Architecture
Converged Data Management Unwrapped - Cloud Native
Rubrik - Converged Data Management Unwrapped - Cloud Native - Converged Data Management Unwrapped - Cloud Native

Intelligently placing data into a variety of different formats and across geographical locations is non-trivial. With data protection, however, this isn’t just a nice to have; it’s often a functional design requirement. Doing so provides layers of safeguards against data-specific failures as well as local or regional catastrophes. In this fifth and final deep dive series post, I’m going to pick apart how Converged Data Management offers a truly Cloud Native experience for data protection workflows, and how that differs from the traditional approaches.

CDMDiagram-01

There’s a fundamental difference between adapting a platform to take advantage of cloud data services, such as public object storage with Amazon S3, versus natively making it part of the platform. This difference can be extrapolated into one metric – simplicity. The amount of complexity that surrounds a platform drives greater inefficiencies and increased chances for error. Additionally, the base foundation of a platform ultimately dictates what features and properties are available for a long-term strategy. Without re-writing the platform from scratch – which is something largely avoided in the enterprise market – the choices are limited. After all, the spin-out and spin-in model used by large corporations to innovate doesn’t exist without reason.

In the case of Converged Data Management, being Cloud Native means that ingested data is designed at the lowest levels to be placed into some sort of cloud-like data service. I’ll just call it object storage, since “cloud” is a nebulous term that often distills itself to mean “someone else’s data center.” Additionally, object storage can also be provisioned and consumed in both on- and off-premises flavors, or even a hybrid mixture of the two. There’s very few caveats in place to solve design challenges (requirements, risks, constraints, and assumptions) using a scalable storage back-end, and so it’s a direction worth exploring.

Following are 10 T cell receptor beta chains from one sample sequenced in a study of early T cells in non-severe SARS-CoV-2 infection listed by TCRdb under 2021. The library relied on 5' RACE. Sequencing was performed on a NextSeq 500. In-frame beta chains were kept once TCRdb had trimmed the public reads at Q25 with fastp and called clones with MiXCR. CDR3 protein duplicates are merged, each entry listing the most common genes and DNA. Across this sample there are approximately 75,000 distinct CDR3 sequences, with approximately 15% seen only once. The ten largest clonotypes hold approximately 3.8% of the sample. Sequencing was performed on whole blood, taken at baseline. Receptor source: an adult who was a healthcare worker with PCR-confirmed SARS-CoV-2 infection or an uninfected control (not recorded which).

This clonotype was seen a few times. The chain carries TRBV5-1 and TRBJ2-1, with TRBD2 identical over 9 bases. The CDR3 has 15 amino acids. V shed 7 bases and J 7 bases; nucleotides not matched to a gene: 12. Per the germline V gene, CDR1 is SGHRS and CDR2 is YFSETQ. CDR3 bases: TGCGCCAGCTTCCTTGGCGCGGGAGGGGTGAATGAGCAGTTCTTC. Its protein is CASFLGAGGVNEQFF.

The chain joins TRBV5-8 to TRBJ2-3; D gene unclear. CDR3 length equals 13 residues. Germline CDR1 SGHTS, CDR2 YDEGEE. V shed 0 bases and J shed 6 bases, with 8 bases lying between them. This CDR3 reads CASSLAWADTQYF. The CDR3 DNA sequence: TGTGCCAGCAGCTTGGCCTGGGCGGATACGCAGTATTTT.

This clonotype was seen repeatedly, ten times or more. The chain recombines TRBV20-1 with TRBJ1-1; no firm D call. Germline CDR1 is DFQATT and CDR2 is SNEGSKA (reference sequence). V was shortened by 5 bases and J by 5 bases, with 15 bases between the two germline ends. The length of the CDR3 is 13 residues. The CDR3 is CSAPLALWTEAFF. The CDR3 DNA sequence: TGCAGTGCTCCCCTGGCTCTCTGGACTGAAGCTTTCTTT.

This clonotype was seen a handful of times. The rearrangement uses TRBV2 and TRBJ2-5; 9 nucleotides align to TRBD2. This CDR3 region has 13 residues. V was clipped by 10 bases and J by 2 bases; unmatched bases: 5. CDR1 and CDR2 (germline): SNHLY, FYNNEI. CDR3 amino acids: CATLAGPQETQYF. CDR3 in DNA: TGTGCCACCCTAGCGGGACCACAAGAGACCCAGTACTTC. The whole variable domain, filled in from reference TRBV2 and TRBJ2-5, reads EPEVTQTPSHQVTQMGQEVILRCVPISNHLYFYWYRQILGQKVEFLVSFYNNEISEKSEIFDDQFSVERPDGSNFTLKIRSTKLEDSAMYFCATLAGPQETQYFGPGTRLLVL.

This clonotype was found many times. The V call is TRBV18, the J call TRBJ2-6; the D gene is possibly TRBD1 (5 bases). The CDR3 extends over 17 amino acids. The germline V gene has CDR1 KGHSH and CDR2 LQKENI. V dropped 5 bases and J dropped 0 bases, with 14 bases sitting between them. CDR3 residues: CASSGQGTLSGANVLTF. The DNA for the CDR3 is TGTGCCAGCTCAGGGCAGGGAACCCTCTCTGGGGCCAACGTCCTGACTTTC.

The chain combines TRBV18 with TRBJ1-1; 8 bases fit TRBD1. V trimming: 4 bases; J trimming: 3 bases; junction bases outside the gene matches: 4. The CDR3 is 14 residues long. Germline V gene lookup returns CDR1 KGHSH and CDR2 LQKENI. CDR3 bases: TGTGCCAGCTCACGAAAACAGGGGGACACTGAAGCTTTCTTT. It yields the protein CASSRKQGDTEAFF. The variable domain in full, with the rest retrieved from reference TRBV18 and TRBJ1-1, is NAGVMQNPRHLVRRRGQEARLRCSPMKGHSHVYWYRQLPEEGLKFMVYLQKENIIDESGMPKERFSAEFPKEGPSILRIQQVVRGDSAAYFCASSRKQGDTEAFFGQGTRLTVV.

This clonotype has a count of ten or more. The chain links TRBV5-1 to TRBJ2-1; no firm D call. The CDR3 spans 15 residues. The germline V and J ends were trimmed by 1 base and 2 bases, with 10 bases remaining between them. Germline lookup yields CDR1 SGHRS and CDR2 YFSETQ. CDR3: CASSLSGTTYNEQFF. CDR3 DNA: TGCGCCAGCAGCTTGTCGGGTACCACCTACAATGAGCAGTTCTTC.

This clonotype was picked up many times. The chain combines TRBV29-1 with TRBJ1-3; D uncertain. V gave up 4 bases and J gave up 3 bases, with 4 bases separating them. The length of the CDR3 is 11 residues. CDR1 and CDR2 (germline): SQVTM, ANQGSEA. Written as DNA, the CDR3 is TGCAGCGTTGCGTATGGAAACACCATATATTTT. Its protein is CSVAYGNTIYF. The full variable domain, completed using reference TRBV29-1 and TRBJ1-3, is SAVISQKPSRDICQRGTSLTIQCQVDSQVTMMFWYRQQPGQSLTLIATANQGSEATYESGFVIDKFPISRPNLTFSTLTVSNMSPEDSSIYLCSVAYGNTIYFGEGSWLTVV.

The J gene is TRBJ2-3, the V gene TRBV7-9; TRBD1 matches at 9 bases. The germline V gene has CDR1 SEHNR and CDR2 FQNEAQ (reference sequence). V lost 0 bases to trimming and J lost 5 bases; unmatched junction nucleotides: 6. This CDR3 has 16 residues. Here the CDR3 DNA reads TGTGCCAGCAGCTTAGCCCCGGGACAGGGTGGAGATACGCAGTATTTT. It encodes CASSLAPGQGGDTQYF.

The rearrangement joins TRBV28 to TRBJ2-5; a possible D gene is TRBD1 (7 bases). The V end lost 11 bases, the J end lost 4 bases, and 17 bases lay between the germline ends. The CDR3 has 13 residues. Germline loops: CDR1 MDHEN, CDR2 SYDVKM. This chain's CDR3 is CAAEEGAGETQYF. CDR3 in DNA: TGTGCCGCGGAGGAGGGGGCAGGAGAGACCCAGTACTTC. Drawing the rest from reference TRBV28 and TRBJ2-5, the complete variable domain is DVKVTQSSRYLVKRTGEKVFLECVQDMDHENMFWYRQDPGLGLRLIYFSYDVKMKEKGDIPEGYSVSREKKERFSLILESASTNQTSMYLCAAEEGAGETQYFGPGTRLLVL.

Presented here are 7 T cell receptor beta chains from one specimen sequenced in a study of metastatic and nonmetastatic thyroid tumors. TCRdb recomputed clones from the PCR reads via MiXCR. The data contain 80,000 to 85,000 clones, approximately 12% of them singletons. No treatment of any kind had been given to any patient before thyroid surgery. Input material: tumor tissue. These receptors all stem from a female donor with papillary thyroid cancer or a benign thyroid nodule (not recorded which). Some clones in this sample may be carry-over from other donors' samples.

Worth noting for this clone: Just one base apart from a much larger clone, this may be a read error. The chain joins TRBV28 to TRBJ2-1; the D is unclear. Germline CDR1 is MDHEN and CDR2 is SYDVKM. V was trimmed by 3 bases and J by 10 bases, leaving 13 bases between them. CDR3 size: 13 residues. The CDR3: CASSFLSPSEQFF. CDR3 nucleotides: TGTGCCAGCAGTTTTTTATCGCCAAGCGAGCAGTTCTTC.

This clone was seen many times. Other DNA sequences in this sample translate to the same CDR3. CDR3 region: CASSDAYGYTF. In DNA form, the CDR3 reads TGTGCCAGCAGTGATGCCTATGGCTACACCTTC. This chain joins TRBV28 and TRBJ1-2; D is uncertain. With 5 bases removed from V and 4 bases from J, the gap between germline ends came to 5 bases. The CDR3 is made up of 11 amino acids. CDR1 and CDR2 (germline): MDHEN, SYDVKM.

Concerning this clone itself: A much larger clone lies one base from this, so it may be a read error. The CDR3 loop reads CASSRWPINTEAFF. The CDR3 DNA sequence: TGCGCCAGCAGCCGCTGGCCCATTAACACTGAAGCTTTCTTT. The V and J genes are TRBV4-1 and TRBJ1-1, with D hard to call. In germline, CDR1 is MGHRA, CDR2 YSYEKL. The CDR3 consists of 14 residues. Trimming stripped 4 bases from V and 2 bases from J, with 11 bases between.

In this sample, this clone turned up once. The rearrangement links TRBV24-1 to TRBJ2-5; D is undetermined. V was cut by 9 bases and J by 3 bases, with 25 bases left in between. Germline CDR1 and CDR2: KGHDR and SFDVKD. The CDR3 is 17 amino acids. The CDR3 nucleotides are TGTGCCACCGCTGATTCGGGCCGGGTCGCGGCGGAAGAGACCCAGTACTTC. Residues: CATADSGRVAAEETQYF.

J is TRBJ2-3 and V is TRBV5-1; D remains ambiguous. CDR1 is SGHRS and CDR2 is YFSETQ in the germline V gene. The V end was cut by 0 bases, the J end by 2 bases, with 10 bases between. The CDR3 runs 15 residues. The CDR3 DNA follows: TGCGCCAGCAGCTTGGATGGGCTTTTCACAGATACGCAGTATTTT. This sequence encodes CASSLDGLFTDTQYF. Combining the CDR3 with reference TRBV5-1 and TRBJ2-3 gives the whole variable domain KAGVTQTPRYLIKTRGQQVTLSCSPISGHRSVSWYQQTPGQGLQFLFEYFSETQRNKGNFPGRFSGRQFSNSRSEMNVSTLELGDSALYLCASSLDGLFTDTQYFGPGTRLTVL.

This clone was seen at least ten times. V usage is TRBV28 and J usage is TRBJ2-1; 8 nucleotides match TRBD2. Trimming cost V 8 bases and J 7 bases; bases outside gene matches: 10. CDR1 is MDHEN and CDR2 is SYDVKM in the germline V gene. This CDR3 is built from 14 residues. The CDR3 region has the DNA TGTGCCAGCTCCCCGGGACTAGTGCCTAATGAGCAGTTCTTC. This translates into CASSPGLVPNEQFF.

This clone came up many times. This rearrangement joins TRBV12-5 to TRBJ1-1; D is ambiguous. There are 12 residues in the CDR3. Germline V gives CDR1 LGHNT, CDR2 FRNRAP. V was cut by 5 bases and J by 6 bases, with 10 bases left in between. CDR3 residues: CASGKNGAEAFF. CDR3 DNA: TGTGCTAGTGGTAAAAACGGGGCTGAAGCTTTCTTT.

It’s important, I believe, to contrast this against systems that were designed for magnetic tape, and perhaps even spinning disk, as their primary archive target for the solution’s fabric. For these legacy architectures, adding a cloud data target is often just another repository to store a flat file or virtual tape file. Cloud storage is simply a bucket of space, and much of the intelligence that can be extrapolated from object storage is ignored. This is a shame, since using objects efficiently is really the only way to squeeze every drop of value from such a system. It also limits the ability to restore data from a “cloudy” object store in a native fashion – often, the files must be pulled down into the data center, cracked open, and single files or folders are restored to the intended location.

data-into-cloud

Pulling data from an external object storage has some cost ramifications in terms of bandwidth consumed. Most public providers make a decent bit of coin by allowing unlimited data to enter the data center while charging a fee for the amount of data that leaves. The amount of data that traverses the wire has a direct correlation to the price of restoring the data. When you just need a single file, having to pull down a much larger set of data – such as a VMDK or an entire VM – is expensive, not to mention somewhat harsh on the available bandwidth between the external object storage and the data center requesting the restore.

Getting data into the cloud is for amateurs. Getting data back out is for experts. With Converged Data Management, only the unique, deduplicated, and compressed data needed to fulfill a restore request is transmitted over the WAN. In the case of a single file store, this translates into barely sipping the cloud for data. Assuming most of the file already exists on-premises, which is almost always the case for a data that lives in a globally deduplicated, scalable storage system, only a very small piece of the file – the missing deduplicated and compressed differences – needs to come back from the cloud. The result is a very peppy restore that is easy on the wallet and available WAN bandwidth.

Now that I’ve unwrapped the five major features of Converged Data Management, I invite you to take a deeper look into the solution that Rubrik has to offer. If you’re looking to dramatically simply your data protection strategy, ditch the various silos needed to perform backups and restores, and want to empower your team with slick RESTful APIs for lifecycle management, it’s worth taking a look or requesting a demo. I’ll also be releasing a number of short-form webinars to dig deeper into our r300 Appliance and help paint a picture of what life is like when you use a next-generation platform to protect your data.



Close search icon

Contact Sales